Monday, November 03, 2008
Outside my windows a mountain of leaves cascades down on our lawn and deck. Every year we face the same dilemma: How to get the ridiculous number of leaves raked out to the street for leaf pick-up while still participating in the state championship run. I don't exaggerate when I say that our house dwells in a maelstrom of leaves. We have fifteen deciduous trees directly on our property and live downwind from another fifty trees. While I celebrate the glory that autumn brings in brilliant golds, yellows, reds, and oranges, I am loathe to figure out how to manage them once they depart their limbs and descend in a mass to our lawn. Raking and blowing takes up hours of time which we never seem to have because the boys, the worker bees, are still at practice or at games.
It's a nice to dilemma to have trying to balance a high school championship season with the leaf blowing season. But nice or not it still has to be resolved. We have resorted to raking at 10 p.m. on a Sunday night or trying to do a little each day for a week hoping that our smaller piles won't disintegrate in a wind storm before we can coerce them into larger piles. While people who know our home wax poetic about the beauty of living in the woods, we have grown to view fall colors as a curse. We would never pay to travel to Vermont to see what we regard as "the enemy." So as people drive by the house oohing and ahhing over our glorious ceiling and carpet of leaves, we are outside exercising our freedom of speech in colorful ways.
Now we are one leaf raker/blower short since Bryce is away at college. And Robbie, who even said he was looking forward to raking, has proven to be a no-show since his school keeps moving along in their journey to the state championship. With our deck now literally calf high in oak leaves, I have made a bold decision. I had a landscape service give me a quote on doing all the raking of the leaves this year. And shocker – they weren't really all that expensive. Now I wonder why I spent all those years with numb fingers from hours of maneuvering the blower around the lawn. Why did I attempt to rake swaths of leaves to the curbside only to find them back on my lawn the next morning due to a cruel northwest wind? Why did I ruin a perfectly good comforter collecting and dragging leaves from the back of the house because I couldn't find the plastic tarp we always used? I can't believe I probably could have had the entire lawn raked for the cost of a comforter! I won't make that mistake again.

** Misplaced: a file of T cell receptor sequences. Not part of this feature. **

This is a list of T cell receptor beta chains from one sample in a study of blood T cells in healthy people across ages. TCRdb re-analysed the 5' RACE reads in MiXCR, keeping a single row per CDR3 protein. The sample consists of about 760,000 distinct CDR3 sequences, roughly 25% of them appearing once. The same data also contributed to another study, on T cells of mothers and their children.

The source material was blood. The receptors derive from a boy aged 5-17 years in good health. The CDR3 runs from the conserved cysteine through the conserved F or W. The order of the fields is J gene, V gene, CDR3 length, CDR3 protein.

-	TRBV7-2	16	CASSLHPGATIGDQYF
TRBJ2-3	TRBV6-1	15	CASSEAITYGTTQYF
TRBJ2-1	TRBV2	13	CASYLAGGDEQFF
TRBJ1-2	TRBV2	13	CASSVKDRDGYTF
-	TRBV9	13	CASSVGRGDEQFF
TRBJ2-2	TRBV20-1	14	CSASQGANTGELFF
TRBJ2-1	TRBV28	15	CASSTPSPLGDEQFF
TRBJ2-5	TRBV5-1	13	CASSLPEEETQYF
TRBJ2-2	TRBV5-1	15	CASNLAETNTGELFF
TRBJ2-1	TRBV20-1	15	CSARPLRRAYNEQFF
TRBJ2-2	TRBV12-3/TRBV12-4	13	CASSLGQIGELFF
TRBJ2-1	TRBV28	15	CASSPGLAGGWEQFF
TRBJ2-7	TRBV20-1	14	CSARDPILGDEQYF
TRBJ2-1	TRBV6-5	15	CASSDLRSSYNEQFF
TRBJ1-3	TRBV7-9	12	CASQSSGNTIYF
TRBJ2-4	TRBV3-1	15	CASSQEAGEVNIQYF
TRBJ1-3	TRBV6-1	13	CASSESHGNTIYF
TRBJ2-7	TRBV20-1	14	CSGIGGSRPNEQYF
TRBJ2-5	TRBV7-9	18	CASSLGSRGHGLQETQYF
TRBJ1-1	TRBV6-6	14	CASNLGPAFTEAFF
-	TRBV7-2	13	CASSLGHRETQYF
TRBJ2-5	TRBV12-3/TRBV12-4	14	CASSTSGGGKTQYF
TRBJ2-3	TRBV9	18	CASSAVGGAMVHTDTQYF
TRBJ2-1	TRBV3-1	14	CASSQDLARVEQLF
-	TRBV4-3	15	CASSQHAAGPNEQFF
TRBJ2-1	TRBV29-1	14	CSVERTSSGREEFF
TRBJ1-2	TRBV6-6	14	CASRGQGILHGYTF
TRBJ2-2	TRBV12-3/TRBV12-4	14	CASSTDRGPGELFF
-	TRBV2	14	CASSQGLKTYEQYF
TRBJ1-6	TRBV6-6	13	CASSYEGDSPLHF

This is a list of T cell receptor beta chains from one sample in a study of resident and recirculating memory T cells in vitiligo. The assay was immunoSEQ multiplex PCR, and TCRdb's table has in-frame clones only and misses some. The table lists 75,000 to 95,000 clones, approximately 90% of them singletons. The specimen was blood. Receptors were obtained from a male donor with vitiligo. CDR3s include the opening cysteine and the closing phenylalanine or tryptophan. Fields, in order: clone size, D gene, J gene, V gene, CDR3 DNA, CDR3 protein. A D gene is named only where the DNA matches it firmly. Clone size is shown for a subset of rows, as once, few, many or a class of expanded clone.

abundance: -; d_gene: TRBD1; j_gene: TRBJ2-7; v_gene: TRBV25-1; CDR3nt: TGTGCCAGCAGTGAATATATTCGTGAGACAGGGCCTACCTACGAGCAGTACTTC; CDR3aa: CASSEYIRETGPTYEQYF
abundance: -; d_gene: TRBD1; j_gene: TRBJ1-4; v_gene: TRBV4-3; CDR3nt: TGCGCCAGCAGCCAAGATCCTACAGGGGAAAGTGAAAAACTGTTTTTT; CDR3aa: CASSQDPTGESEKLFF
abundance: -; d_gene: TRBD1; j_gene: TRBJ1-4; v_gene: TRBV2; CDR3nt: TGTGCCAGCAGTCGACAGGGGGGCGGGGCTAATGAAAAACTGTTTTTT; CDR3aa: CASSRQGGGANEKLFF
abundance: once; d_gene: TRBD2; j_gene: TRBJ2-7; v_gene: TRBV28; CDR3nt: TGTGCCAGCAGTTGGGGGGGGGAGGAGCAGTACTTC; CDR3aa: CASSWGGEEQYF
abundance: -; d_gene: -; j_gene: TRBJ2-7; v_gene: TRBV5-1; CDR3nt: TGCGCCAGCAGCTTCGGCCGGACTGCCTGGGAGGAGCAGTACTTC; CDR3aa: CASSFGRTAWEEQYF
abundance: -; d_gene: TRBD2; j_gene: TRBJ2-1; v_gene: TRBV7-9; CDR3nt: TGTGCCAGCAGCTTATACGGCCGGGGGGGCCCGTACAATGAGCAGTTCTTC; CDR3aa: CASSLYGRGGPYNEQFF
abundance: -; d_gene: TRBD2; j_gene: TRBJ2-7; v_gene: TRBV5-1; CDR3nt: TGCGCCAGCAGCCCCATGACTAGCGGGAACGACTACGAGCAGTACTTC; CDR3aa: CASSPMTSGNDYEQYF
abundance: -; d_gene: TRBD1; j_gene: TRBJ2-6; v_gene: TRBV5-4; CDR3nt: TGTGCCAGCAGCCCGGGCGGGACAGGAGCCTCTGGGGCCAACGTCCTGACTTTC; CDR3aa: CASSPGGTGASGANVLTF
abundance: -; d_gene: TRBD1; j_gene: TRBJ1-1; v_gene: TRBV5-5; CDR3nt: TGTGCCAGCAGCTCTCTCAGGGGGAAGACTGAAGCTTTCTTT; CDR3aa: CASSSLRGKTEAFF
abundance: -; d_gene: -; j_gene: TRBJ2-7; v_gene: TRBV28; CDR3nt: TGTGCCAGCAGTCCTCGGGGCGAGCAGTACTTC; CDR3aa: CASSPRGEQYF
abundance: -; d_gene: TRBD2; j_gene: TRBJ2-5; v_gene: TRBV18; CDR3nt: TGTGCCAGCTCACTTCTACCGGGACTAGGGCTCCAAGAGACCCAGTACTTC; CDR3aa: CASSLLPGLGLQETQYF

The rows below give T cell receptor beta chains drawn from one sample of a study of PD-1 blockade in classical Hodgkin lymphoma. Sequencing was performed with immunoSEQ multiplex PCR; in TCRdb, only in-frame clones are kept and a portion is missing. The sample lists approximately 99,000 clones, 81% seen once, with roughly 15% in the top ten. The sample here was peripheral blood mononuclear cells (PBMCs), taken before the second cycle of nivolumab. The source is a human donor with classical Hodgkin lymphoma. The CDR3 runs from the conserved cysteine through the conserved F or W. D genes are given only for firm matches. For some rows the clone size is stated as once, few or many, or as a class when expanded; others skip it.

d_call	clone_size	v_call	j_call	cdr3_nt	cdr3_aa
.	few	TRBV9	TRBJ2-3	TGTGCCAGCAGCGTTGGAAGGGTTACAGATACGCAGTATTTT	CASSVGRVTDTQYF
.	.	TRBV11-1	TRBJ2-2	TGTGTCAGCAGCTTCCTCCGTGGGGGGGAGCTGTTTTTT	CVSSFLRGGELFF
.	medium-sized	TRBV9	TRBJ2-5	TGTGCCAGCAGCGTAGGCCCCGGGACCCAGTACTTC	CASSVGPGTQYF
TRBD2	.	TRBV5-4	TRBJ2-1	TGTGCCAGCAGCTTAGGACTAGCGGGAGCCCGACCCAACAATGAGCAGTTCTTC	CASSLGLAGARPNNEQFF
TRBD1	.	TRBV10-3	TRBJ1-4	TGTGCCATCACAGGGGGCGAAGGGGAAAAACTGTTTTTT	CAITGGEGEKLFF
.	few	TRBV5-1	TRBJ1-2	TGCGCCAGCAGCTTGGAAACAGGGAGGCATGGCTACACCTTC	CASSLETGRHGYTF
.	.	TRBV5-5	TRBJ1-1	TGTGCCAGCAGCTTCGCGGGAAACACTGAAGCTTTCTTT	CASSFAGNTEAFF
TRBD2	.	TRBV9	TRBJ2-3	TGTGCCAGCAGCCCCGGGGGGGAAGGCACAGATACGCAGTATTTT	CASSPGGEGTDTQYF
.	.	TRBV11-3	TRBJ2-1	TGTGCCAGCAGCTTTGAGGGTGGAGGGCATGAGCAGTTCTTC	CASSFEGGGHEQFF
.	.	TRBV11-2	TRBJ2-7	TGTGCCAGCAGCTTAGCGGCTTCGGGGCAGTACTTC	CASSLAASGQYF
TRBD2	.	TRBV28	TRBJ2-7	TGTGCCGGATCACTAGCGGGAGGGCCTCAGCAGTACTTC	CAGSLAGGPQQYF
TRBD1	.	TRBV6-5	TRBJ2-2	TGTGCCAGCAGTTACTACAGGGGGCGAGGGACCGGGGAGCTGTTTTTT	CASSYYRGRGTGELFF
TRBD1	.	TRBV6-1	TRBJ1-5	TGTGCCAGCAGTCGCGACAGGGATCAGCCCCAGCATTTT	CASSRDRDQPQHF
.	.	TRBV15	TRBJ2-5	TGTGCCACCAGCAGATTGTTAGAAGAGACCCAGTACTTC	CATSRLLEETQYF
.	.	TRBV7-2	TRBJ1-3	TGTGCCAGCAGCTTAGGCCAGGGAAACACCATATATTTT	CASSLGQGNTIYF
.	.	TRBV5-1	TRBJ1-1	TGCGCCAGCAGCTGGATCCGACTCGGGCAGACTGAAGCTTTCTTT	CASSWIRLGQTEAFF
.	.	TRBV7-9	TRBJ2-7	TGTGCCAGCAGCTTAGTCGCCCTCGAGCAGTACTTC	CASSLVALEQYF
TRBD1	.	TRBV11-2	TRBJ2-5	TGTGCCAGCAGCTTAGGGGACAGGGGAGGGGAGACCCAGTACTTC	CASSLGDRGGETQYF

So now I can concentrate on cheering for Robbie and his team. Tonight is the last game ever for Robbie at his home field, so it will be a bittersweet evening. Having sat on the bleachers for six years now, I am already starting to miss all that those games represented. Just like autumn moves from brilliant glory to winter's grey, so too does soccer in the Midwest. These wonderful, crisp evenings and afternoons sitting on the sidelines soaking up friendships and competition will now give way to smelly, claustrophobic indoor soccer. Of course those of you in the south or California are probably looking forward to winter soccer, so I admit I'm writing from a Midwest and Northeast bias. For those of us in states with four distinct seasons, winter spells a dark, smaller game on surfaces that often only approximate grass because they are green.
My goalkeeper son loved indoor soccer because he got a good workout. Instead of touching the ball two to six times in a game, he would have to make a save every few seconds. He also got to occasionally dribble the ball down and take a shot. So by his thinking indoor soccer rocked. But Robbie usually ends up with rug burns, stress injuries to his joints, and aggressive attacks. Since indoor soccer ends up being a mixed bag of competition level, Robbie's team ends up playing adult teams many of which have older players with too much testosterone and too little skill. Since the indoor game runs on speed with only a handful of players on the field, everyone but the goalkeeper rotates through every two minutes or so. With balls and players bouncing off the walls, the game has an entirely different sound. Robbie's indoor league has now switched to a straight forty minute game without a half-time so that the facility can fit in more games in an evening. Oh, I should also mention that many of the games are after 10 p.m. at night, which used to be my prime leaf-raking time.
I'll miss high school soccer. I'll miss the tradition that high school sports foster. I'll miss the victories cheered on by scores of the team's peers. I'll miss the alumni who come to share the experience and relive their own pasts. I'll miss teachers and administrators who attend regularly to support the players. I'll miss the camaraderie that parents share. I'll miss witnessing the brotherhood (or sisterhood) the team develops over the course of the ten week season. I'll miss everything which created the memories I'll hold for years to come. High school sports provide a special experience for all involved. For most players, high school will be the final opportunity to be a player rather than a fan contributing to the school's history. Winning a state championship is the ultimate goal, but sharing in the experience of playing with friends from school for the pride of the school remains the real reason to play high school soccer.
So this year I'm savoring these final high school games. Since it is Robbie's final year, it makes the prospect of indoor soccer even less appealing. There are only two pluses I cling to: one – Robbie will play college soccer and two – someone else is raking my leaves from now on!